The Nereidum Montes on Mars

 
The Nereidum Montes on Mars

Image Credit: ESA/DLR/FU Berlin (G. Neukum)

The Nereidum Montes is a mountain range on Mars with mountains of three to four thousand meters in height. It stretches in an arc for about 1,150 kilometers, and marks the far northern extent of Argyre, the second largest impact basin on Mars, located in the southern highlands of the Red Planet.

This image shows a part of this mountain range. A region marked by various geological processes, where water and ice – on and beneath the surface – have left their print and, more recently, wind and weather have caused erosion, like extensive rippling sand dune fields that have formed near the wind-sheltered sides of mounds and canyons.

In some areas the Nereidum Montes has gullies, which occur on steep slopes, especially craters. Gullies are believed to be relatively young because they have few, if any craters, and they lie on top of sand dunes which are young. Most likely they are formed by liquid water, either coming from an underground layer of water-bearing rock, gravel, sand, or silt from which groundwater can be extracted using a water well, or left over from old glaciers.

Extensive dendritic drainage patterns were formed when liquid water drained into deeper regions within the area. On Earth, tree-like channels of this kind are usually formed by surface runoff after significant rainfall, or when snow or ice melts. Similar processes are thought to have occurred on Mars in the distant past, when scientists now know there to have been water on the surface of the Red Planet.
Several of the craters within the region show concentric crater fill, a distinctive Martian process marked by rings of surface fluctuations within a crater rim. The ratios between the diameter and depth of the filled craters suggest that there may still be water ice, possibly in the form of ancient glaciers, present below the dry surface debris cover. Scientists have estimated that the water-ice depth in these craters varies from several tens up to hundreds of metres.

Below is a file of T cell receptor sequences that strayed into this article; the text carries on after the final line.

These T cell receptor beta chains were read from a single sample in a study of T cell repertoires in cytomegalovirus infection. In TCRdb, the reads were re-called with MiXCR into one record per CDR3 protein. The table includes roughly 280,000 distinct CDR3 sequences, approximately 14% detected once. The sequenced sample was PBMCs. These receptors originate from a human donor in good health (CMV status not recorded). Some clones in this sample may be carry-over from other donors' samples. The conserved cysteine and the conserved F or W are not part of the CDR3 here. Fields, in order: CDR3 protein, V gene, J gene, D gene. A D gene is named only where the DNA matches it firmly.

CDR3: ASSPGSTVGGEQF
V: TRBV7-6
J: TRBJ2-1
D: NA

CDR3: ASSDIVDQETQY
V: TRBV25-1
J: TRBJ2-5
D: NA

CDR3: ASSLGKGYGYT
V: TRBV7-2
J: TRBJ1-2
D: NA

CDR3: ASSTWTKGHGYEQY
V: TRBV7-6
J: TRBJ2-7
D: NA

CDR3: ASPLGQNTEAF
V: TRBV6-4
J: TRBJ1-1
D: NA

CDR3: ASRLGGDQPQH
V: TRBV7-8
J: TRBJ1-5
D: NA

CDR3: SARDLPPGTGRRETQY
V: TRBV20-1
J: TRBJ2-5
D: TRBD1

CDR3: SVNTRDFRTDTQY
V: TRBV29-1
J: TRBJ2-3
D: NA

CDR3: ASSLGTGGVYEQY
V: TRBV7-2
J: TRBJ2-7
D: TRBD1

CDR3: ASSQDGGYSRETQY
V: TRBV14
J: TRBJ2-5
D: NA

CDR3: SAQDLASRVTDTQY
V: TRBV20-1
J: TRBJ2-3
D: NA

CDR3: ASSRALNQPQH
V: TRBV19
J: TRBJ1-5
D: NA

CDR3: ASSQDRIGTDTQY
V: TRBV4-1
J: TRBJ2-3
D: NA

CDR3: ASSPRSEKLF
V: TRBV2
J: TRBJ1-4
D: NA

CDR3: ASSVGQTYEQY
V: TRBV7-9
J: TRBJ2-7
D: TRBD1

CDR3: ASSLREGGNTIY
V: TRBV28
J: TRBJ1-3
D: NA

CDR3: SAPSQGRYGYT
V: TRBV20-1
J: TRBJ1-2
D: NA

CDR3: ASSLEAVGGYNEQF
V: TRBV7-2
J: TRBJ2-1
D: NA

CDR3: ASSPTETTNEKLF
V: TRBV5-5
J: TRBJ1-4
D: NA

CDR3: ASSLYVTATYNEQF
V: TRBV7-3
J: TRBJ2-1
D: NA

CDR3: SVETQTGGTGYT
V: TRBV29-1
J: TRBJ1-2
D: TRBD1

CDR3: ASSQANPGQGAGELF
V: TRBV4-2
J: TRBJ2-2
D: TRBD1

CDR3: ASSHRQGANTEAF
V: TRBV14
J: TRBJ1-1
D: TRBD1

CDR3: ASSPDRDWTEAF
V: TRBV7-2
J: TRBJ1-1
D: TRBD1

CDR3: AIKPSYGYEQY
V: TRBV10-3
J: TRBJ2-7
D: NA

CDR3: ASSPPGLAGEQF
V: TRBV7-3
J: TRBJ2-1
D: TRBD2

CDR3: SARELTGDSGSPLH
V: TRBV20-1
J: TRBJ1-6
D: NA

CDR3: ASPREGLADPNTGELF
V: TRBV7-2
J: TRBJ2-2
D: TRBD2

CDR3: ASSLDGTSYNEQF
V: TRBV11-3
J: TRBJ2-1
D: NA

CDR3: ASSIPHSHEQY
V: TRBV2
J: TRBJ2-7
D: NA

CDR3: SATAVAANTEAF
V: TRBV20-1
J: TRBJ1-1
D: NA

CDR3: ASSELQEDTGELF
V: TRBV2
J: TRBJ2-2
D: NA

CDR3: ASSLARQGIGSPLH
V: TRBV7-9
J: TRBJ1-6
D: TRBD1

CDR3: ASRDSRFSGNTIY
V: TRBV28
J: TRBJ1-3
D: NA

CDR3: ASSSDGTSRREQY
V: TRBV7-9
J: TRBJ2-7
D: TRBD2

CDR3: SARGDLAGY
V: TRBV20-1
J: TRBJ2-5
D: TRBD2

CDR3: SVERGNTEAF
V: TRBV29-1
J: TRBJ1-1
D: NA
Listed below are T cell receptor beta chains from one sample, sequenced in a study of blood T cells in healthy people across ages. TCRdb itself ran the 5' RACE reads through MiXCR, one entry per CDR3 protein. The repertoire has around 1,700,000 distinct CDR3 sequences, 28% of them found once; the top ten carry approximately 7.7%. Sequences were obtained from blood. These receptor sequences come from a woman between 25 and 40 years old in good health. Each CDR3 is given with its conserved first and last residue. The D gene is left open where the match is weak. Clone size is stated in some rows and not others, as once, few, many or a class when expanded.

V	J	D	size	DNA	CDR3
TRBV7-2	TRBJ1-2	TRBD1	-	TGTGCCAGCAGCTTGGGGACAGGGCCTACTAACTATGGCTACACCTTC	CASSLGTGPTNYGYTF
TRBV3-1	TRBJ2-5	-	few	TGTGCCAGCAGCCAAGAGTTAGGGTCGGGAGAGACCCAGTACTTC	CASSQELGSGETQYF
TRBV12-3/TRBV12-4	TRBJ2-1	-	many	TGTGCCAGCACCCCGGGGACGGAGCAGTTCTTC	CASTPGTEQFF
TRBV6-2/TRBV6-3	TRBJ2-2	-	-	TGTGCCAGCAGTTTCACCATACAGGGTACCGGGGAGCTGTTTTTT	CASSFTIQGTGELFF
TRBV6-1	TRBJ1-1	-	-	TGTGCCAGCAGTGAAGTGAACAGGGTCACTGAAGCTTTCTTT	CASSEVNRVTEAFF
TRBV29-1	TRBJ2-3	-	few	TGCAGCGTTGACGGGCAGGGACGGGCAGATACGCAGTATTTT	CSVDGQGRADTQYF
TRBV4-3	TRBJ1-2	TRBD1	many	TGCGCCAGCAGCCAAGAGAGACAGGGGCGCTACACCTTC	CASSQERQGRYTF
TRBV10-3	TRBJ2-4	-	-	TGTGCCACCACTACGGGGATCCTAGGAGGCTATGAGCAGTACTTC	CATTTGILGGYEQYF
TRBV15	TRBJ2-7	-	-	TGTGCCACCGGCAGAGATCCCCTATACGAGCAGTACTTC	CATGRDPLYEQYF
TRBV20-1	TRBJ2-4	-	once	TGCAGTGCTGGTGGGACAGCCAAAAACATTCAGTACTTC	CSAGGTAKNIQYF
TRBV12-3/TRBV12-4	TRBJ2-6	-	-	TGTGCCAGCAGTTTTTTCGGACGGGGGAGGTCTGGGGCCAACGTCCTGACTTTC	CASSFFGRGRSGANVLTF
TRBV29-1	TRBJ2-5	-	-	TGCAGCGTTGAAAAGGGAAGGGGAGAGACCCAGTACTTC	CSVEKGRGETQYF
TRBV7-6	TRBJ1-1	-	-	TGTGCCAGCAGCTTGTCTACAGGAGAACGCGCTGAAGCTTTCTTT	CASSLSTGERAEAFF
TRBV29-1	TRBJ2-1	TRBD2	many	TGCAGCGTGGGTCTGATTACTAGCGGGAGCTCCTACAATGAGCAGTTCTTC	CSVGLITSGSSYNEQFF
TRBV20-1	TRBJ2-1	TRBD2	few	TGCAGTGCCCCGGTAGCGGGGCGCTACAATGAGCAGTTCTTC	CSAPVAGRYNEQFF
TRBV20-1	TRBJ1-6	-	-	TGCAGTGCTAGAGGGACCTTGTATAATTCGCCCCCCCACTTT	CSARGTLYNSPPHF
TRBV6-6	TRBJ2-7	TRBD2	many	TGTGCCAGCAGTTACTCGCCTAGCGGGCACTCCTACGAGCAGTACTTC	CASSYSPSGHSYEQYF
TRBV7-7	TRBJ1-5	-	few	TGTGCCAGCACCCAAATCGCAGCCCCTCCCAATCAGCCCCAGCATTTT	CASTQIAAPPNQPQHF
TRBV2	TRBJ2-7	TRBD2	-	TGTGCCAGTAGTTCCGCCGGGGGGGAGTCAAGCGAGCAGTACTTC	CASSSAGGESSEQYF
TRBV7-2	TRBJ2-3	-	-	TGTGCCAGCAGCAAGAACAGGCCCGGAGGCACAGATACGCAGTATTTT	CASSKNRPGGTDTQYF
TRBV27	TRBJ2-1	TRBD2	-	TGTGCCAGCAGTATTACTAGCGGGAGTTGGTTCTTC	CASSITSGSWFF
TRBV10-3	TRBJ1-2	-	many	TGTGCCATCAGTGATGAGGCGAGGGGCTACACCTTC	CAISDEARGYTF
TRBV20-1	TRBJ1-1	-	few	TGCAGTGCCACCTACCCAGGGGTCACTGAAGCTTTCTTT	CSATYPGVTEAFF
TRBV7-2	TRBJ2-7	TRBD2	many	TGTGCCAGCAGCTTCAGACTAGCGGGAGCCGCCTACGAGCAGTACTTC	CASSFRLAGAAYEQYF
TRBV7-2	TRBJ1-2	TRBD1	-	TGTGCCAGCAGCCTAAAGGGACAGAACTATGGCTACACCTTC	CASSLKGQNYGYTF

A large crater (not visible in this image) appears to have spilled out a glacier-like formation towards lower-lying parts of the region. A smooth area to its east appears to be the rather young, evidenced by an almost complete lack of cratering.

Another indication of subsurface water is seen in the fluidised ejecta blanket surrounding another crater (also not visible in this image). These ejecta structures can develop when a comet or asteroid hits a surface saturated with water or water ice.

This computer-generated perspective view is captured on 6 June 2012 by the high-resolution stereo camera on ESA’s Mars Express, from an altitude of around 500 kilometers, giving an image resolution of 23 meters per pixel. It highlights many of the rippled sand dunes which form on the wind-sheltered sides of mounds and canyons, as well as the lobate and fan-shaped surface around the impact crater which dominates the lower portion of the image. These features may indicate the previous extent of glaciation in the region, before a drier period in the planet’s history created the smooth plains.

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